Virginia, US
With so much focus on the management of 457 visa workers, the compliance risks associated with business visitors are often overlooked. Getting your house in order ensures you have everything in place when unexpected visitors drop in.
 
Stealth travellers

It’s a familiar scenario to many mobility professionals: a line manager in your business needs an overseas colleague to travel to Australia urgently. Perhaps they are needed for a series of client meetings, to attend a training session, or to collaborate on a project for a month or two. They look at the Department of Immigration website and find the quickest and easiest visa. Before you know it, an unexpected visitor is reporting in to your workplace every day, but the visa they hold has no work rights or, even worse, has expired.
 
Unlike sponsored programmes, such as the subclass 457 visa, business visitor and short-term work visas are difficult for HR and mobility teams to manage because the usual relocation approval processes for other, more formal programmes are easily bypassed. Yet it is critical that a business is effectively managing the immigration status and work rights of everyone in its workplace. Australian law makes employers responsible for ensuring that all workers have appropriate work rights. Employers who allow a person to work in breach of their visa conditions are liable to significant financial and criminal penalties, and may be barred from using visa programs in the future.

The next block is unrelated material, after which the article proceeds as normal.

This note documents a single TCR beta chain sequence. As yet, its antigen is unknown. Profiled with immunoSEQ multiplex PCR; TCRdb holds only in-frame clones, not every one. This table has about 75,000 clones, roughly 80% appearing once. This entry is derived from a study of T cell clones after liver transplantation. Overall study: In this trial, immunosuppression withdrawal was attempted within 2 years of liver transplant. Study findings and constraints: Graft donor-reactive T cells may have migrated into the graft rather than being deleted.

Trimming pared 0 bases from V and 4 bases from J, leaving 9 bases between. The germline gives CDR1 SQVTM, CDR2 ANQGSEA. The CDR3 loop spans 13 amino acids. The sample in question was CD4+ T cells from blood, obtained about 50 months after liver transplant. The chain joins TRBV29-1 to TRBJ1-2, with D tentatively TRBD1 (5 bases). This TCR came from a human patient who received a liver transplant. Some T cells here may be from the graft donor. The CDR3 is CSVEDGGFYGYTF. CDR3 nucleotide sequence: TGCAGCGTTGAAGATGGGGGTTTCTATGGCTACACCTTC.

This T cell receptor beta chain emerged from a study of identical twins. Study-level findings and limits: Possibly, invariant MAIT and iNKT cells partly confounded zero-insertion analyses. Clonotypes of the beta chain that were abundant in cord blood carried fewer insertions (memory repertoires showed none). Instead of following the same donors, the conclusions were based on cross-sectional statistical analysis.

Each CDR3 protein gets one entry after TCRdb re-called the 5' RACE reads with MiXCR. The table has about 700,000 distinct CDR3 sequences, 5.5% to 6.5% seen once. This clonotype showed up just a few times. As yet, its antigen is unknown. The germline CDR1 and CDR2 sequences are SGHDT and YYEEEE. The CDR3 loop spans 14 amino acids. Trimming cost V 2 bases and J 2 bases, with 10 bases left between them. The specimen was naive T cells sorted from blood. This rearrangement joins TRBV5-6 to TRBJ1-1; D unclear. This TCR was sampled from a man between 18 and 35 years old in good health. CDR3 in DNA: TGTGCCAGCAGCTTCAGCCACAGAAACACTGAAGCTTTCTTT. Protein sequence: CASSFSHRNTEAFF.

Keeping your house in order involves establishing robust systems and processes to ensure that “stealth” visitors are not presenting a compliance risk to your business.
 
Expanded Short-Term Work Visa: both an opportunity and a risk
In November 2014, the initial entry and maximum stay period of the Temporary Work (Short Stay Activity) subclass 400 visa was extended from three to six months. The expansion of this subclass program facilitates a more adaptable approach to business travel and short-term work assignments where a permanent position in Australia is not required.
 
An individual needing to come to Australia for short-term work may be eligible for a subclass 400 visa if their proposed work activities:
 
  • Are for a clearly defined period of up to six months, and not part of an ongoing role in the Australian business;
  • Involve highly specialised skills in a managerial, professional or trade role that are specialised and/or proprietary in nature and cannot easily be sourced from the Australian labour market; and will not adversely affect employment and training opportunities for Australians.
 
However, the longer stay period also increases compliance risk in terms of the length of exposure to potential liabilities; the inappropriate use of the subclass 400 visa where a 457 visa may be more suited to the assignment; and the scrutiny your business may receive from immigration authorities if hosting a significant subclass 400 visa population.
 
 
MARN 0957684 / MARN 0849574